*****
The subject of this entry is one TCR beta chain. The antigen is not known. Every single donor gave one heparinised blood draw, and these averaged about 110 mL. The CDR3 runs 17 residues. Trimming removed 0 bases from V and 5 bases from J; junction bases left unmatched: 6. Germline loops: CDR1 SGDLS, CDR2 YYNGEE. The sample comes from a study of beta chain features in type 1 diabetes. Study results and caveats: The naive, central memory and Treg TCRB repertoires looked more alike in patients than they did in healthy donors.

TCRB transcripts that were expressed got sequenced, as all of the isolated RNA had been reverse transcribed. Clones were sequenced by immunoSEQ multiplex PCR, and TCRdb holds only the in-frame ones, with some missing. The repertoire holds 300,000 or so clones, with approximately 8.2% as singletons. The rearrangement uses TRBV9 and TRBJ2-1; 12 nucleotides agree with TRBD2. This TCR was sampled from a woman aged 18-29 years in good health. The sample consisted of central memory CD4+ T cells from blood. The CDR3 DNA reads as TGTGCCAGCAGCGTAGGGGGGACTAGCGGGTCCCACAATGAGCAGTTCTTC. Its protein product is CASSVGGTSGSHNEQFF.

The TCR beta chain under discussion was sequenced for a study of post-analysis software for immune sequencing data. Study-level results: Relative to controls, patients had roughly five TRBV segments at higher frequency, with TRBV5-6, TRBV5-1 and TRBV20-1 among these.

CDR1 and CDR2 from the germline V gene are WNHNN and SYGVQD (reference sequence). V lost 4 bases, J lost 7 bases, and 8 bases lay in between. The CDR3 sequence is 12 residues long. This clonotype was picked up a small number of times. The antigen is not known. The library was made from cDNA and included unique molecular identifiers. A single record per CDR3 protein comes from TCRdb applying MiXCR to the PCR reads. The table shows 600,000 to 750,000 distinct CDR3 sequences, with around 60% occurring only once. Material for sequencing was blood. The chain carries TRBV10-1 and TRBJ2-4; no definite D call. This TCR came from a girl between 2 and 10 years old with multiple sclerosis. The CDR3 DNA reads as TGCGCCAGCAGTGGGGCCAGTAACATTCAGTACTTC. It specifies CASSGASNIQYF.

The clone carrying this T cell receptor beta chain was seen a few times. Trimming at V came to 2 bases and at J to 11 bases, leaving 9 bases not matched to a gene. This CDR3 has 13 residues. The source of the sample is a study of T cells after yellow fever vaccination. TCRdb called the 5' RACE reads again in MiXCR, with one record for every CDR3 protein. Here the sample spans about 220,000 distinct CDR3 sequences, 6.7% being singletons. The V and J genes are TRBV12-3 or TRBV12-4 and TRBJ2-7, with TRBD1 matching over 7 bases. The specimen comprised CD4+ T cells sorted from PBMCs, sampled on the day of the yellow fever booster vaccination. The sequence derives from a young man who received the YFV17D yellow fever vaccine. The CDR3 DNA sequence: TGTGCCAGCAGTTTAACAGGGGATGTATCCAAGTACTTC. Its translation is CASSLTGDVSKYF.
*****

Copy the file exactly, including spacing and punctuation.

The subject of this entry is one TCR beta chain. The antigen is not known. Every single donor gave one heparinised blood draw, and these averaged about 110 mL. The CDR3 runs 17 residues. Trimming removed 0 bases from V and 5 bases from J; junction bases left unmatched: 6. Germline loops: CDR1 SGDLS, CDR2 YYNGEE. The sample comes from a study of beta chain features in type 1 diabetes. Study results and caveats: The naive, central memory and Treg TCRB repertoires looked more alike in patients than they did in healthy donors.

TCRB transcripts that were expressed got sequenced, as all of the isolated RNA had been reverse transcribed. Clones were sequenced by immunoSEQ multiplex PCR, and TCRdb holds only the in-frame ones, with some missing. The repertoire holds 300,000 or so clones, with approximately 8.2% as singletons. The rearrangement uses TRBV9 and TRBJ2-1; 12 nucleotides agree with TRBD2. This TCR was sampled from a woman aged 18-29 years in good health. The sample consisted of central memory CD4+ T cells from blood. The CDR3 DNA reads as TGTGCCAGCAGCGTAGGGGGGACTAGCGGGTCCCACAATGAGCAGTTCTTC. Its protein product is CASSVGGTSGSHNEQFF.

The TCR beta chain under discussion was sequenced for a study of post-analysis software for immune sequencing data. Study-level results: Relative to controls, patients had roughly five TRBV segments at higher frequency, with TRBV5-6, TRBV5-1 and TRBV20-1 among these.

CDR1 and CDR2 from the germline V gene are WNHNN and SYGVQD (reference sequence). V lost 4 bases, J lost 7 bases, and 8 bases lay in between. The CDR3 sequence is 12 residues long. This clonotype was picked up a small number of times. The antigen is not known. The library was made from cDNA and included unique molecular identifiers. A single record per CDR3 protein comes from TCRdb applying MiXCR to the PCR reads. The table shows 600,000 to 750,000 distinct CDR3 sequences, with around 60% occurring only once. Material for sequencing was blood. The chain carries TRBV10-1 and TRBJ2-4; no definite D call. This TCR came from a girl between 2 and 10 years old with multiple sclerosis. The CDR3 DNA reads as TGCGCCAGCAGTGGGGCCAGTAACATTCAGTACTTC. It specifies CASSGASNIQYF.

The clone carrying this T cell receptor beta chain was seen a few times. Trimming at V came to 2 bases and at J to 11 bases, leaving 9 bases not matched to a gene. This CDR3 has 13 residues. The source of the sample is a study of T cells after yellow fever vaccination. TCRdb called the 5' RACE reads again in MiXCR, with one record for every CDR3 protein. Here the sample spans about 220,000 distinct CDR3 sequences, 6.7% being singletons. The V and J genes are TRBV12-3 or TRBV12-4 and TRBJ2-7, with TRBD1 matching over 7 bases. The specimen comprised CD4+ T cells sorted from PBMCs, sampled on the day of the yellow fever booster vaccination. The sequence derives from a young man who received the YFV17D yellow fever vaccine. The CDR3 DNA sequence: TGTGCCAGCAGTTTAACAGGGGATGTATCCAAGTACTTC. Its translation is CASSLTGDVSKYF.